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Number of Ratings: 317
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- Pilaxoft, September 26, 2020

- Laney Berry, September 23, 2020

- PepeSilvia, September 1, 2020

- heasm66 (Sweden), August 10, 2020

- katerinaterramare, August 3, 2020

- Durafen, June 17, 2020

- Panawe, May 28, 2020

- kierlani, May 4, 2020

- edcst, March 30, 2020

- feamir, January 19, 2020

- Xolotlll, December 3, 2019

- Tropical Gothic (Asia), December 2, 2019

- Rovarsson (Belgium), December 2, 2019

- cas, November 11, 2019

- Ry (Philippines), October 3, 2019

- ryd5185, September 15, 2019

- whjohnson22, August 28, 2019

5 of 7 people found the following review helpful:
One of the best text adventures of all time, even better in Steam version., July 6, 2019
by MathBrush
Related reviews: 2-10 hours
Review for Steam Edition:

Anchorhead is a masterpiece of interactive fiction. In this well-illustrated Lovecraftian game, you have to piece together the history of your husband's family as you move to a new town with a dark history.

This edition fixes a lot of the worst puzzles from the first edition, especially the very difficult mill section. It adds some new puzzles, too, some of which I found quite difficult (such as the dinghy), and others less so (the new opening sequence).

The illustrations are very well done, and go a long way to making this worth the purchase price. I love this game, and I'm glad to see it in such good form. I also appreciated the change in the orderly's magazine, which made me laugh. Some of the older texts in the game contain echoes of Lovecraft's racism, and they seem to be written new for the game, not old texts quoted, so I thought I'd mention that.

Earlier Review:

Anchorhead can completely draw you into its world. The writing and atmosphere are classic Lovecraftian horror, beginning as merely dismal and developing slowly into madness. Early scenes take on far different meanings on a second playthrough.

That said, this is a very hard game. I'm not sure how anyone could solve the (Spoiler - click to show)telescope lens puzzle on their own.

However, the depth of the game and the quality of the writing is such that it is still enjoyable even if you have to resort to hints from time to time. Many of the best moments are also the easiest puzzles.

- Solanacean, June 3, 2019

3 of 3 people found the following review helpful:
20th Anniversary Edition well worth the price, April 27, 2019
by deathbytroggles (Minneapolis, MN)
My introduction to H.P. Lovecraft, and frankly, well-written horror, Anchorhead remains one of my favorite games ever made twenty years later. While the free version stands on its own, the 20th anniversary edition is well worth the ten dollar price tag if you liked the original or are a fan of thriller/horror games.

You play the role of apprehensive wife who has uprooted her life after her husband inherited a spooky house in a spooky New England town. Naturally, as you explore the house and the town, you begin to unravel horrors better left uncovered; except your husbandís life is at stake and so the motivation to press on remains ever present. Gentry does a superb job of encouraging the player to go at their own pace as key events have to be triggered by solving key puzzles. This allows his masterful atmospheric writing to draw the player into his world (not surprisingly as it won Best Setting at the XYZZY awards). I have played this a few times now, and each time I have felt on the edge of my seat despite knowing whatís coming. Even reading through old newspaper clippings or library books intensifies the mood here. The writing is that good.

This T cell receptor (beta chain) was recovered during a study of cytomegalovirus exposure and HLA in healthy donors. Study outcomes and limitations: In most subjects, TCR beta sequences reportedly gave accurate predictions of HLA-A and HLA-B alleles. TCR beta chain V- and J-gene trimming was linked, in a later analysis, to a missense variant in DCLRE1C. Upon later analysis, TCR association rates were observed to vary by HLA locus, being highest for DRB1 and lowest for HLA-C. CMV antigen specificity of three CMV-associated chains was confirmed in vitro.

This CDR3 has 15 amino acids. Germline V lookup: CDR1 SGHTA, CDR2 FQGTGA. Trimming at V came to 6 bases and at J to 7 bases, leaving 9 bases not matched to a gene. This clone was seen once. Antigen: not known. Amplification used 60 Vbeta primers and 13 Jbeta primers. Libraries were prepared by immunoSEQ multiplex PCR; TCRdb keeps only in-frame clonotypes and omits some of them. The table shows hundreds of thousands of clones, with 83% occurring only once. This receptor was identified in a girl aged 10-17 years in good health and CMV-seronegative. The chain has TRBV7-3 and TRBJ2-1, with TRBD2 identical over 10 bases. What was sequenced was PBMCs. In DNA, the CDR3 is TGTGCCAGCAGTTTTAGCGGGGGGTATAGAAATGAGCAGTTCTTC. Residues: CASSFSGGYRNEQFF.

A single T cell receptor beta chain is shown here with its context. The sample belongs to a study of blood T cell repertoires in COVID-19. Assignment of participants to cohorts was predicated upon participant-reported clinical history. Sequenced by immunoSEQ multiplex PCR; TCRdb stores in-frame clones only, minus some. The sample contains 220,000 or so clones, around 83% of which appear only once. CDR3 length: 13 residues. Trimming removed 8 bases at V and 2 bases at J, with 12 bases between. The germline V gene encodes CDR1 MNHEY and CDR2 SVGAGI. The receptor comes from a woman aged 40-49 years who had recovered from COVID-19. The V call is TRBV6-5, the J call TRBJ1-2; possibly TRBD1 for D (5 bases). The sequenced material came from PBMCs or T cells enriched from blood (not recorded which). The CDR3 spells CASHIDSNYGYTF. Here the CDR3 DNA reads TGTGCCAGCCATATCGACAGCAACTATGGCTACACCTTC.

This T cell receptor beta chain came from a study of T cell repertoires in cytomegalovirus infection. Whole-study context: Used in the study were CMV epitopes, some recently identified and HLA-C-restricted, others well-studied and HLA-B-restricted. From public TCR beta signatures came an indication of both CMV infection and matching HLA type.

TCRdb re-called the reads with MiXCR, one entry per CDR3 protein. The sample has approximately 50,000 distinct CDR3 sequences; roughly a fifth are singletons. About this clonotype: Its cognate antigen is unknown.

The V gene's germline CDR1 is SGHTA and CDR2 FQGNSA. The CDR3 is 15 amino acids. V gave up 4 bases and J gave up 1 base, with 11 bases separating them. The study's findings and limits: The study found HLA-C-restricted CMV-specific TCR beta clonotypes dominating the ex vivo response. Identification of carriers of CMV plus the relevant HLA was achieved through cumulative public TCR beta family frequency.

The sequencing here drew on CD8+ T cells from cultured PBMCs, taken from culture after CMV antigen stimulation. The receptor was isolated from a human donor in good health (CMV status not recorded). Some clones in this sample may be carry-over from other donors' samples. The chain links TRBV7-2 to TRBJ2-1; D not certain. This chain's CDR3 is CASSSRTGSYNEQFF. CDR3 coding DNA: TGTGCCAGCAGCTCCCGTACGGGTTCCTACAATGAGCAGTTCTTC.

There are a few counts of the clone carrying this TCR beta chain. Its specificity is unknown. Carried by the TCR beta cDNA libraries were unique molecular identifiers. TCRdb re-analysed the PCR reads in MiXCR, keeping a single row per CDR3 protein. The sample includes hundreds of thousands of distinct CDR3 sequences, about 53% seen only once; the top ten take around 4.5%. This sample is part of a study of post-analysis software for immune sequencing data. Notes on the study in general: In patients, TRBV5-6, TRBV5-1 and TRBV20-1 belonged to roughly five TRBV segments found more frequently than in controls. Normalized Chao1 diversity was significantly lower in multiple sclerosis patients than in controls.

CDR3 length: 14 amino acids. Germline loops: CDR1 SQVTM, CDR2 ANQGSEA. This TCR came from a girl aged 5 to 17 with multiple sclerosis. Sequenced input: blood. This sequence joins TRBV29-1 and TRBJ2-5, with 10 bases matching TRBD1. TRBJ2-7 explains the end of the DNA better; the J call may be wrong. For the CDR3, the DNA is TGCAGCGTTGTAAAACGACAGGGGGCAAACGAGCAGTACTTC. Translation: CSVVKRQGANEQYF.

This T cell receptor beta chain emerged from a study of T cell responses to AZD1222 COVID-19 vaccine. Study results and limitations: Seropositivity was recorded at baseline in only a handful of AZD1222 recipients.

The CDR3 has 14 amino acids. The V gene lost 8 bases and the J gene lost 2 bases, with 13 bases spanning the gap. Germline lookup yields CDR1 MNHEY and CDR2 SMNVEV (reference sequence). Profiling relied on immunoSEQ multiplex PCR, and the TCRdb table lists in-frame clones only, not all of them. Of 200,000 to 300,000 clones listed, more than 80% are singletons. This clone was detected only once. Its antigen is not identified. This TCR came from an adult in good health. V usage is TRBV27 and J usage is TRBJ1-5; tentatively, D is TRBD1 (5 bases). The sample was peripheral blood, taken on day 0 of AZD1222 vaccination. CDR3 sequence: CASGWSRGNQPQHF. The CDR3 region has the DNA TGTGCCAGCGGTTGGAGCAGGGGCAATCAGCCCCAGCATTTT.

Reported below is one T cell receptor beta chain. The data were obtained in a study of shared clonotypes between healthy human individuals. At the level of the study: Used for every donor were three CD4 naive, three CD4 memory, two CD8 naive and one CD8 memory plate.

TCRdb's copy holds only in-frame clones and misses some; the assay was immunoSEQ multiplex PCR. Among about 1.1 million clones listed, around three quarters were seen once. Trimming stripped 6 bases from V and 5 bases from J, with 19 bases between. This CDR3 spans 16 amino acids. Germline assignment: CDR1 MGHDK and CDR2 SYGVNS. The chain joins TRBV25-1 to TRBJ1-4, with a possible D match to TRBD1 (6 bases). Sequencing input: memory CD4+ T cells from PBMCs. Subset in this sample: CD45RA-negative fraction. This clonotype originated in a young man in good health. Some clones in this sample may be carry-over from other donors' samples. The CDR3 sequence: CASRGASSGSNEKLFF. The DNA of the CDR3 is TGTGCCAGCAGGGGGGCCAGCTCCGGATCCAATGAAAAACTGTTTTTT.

In fact, there is a sequence about halfway through the game (Spoiler - click to show) (well/mob/church) when things start to get real that was sort of a coming of age moment for me in interactive fiction. It remains one of my favorite areas of any video game, graphic or otherwise.

My only real criticism of Anchorhead is the puzzles. In the 20th Anniversary Edition, Gentry cleaned up several puzzles that were done hastily. The wine cellar puzzle is infinitely more interesting now, and your acquisition of keys seems to be more organic. But there are still too many puzzles that seem to present only for puzzles' sake (Spoiler - click to show)(including one near the end with a broom), and some that practically require you to die in order to learn what you need to do (Spoiler - click to show)(the lighthouse puzzle comes to mind). The game is also cruel at times, allowing you to progress in an unwinnable state because you didnít find an out-of-the-way object you didnít even know you were supposed to look for (Spoiler - click to show)(a needle in a haystack, as it were). Thankfully, the nature of a horror game means youíll be saving often, and even the worst walking dead situation doesnít require to restore back too far. Still, when atmosphere is king, these types of issues can pull the player out of the game. I admit I used a walkthrough near the end of the game, not because the puzzles were too hard, but rather because I was too engrossed in the story to want to solve them.

It would be hard to introduce someone to the world of interactive fiction without recommending Anchorhead. While itís not easy, the gameís parser and design are so user-friendly (thank you trench coat and key-ring!) that it rarely becomes frustrating to play. As of this writing Anchorhead is considered the 2nd highest rated text adventure of all-time, and most of those ratings came before the new edition which enhances the playing experience while also adding some appropriately horrifying graphics.

- o0pyromancer0o, April 23, 2019

- gildedSnail, March 17, 2019

- e.peach, March 16, 2019

- bradleyswissman (Virginia, US), February 8, 2019

- getlostdont, February 4, 2019

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